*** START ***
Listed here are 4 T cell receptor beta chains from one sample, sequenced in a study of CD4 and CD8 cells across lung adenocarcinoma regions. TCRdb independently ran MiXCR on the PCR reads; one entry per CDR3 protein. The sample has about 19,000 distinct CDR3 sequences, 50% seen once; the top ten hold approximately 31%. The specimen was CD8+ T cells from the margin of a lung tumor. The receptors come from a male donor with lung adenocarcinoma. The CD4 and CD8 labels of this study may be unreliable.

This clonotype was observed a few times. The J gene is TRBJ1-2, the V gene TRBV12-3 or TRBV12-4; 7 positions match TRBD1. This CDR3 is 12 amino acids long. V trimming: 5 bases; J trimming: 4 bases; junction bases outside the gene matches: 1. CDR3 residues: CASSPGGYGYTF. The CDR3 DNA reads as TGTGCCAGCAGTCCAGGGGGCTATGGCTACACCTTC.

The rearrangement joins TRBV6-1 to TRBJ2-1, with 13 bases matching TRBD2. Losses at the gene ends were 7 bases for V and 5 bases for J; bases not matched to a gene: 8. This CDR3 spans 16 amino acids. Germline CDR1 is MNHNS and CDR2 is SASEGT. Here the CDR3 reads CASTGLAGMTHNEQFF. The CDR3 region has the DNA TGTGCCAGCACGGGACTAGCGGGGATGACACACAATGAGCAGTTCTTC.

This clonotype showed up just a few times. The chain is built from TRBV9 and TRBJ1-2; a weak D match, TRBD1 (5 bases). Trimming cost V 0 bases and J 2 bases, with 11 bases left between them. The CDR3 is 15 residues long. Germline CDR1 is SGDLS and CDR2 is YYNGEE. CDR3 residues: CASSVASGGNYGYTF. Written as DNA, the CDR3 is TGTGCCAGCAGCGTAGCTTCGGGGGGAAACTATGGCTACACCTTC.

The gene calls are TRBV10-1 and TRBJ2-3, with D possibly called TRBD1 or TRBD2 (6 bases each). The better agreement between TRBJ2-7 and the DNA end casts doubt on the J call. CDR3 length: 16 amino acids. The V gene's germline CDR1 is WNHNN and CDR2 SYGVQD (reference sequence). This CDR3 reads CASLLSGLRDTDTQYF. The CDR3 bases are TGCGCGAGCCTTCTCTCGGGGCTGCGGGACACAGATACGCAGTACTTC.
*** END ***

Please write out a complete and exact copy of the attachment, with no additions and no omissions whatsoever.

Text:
Listed here are 4 T cell receptor beta chains from one sample, sequenced in a study of CD4 and CD8 cells across lung adenocarcinoma regions. TCRdb independently ran MiXCR on the PCR reads; one entry per CDR3 protein. The sample has about 19,000 distinct CDR3 sequences, 50% seen once; the top ten hold approximately 31%. The specimen was CD8+ T cells from the margin of a lung tumor. The receptors come from a male donor with lung adenocarcinoma. The CD4 and CD8 labels of this study may be unreliable.

This clonotype was observed a few times. The J gene is TRBJ1-2, the V gene TRBV12-3 or TRBV12-4; 7 positions match TRBD1. This CDR3 is 12 amino acids long. V trimming: 5 bases; J trimming: 4 bases; junction bases outside the gene matches: 1. CDR3 residues: CASSPGGYGYTF. The CDR3 DNA reads as TGTGCCAGCAGTCCAGGGGGCTATGGCTACACCTTC.

The rearrangement joins TRBV6-1 to TRBJ2-1, with 13 bases matching TRBD2. Losses at the gene ends were 7 bases for V and 5 bases for J; bases not matched to a gene: 8. This CDR3 spans 16 amino acids. Germline CDR1 is MNHNS and CDR2 is SASEGT. Here the CDR3 reads CASTGLAGMTHNEQFF. The CDR3 region has the DNA TGTGCCAGCACGGGACTAGCGGGGATGACACACAATGAGCAGTTCTTC.

This clonotype showed up just a few times. The chain is built from TRBV9 and TRBJ1-2; a weak D match, TRBD1 (5 bases). Trimming cost V 0 bases and J 2 bases, with 11 bases left between them. The CDR3 is 15 residues long. Germline CDR1 is SGDLS and CDR2 is YYNGEE. CDR3 residues: CASSVASGGNYGYTF. Written as DNA, the CDR3 is TGTGCCAGCAGCGTAGCTTCGGGGGGAAACTATGGCTACACCTTC.

The gene calls are TRBV10-1 and TRBJ2-3, with D possibly called TRBD1 or TRBD2 (6 bases each). The better agreement between TRBJ2-7 and the DNA end casts doubt on the J call. CDR3 length: 16 amino acids. The V gene's germline CDR1 is WNHNN and CDR2 SYGVQD (reference sequence). This CDR3 reads CASLLSGLRDTDTQYF. The CDR3 bases are TGCGCGAGCCTTCTCTCGGGGCTGCGGGACACAGATACGCAGTACTTC.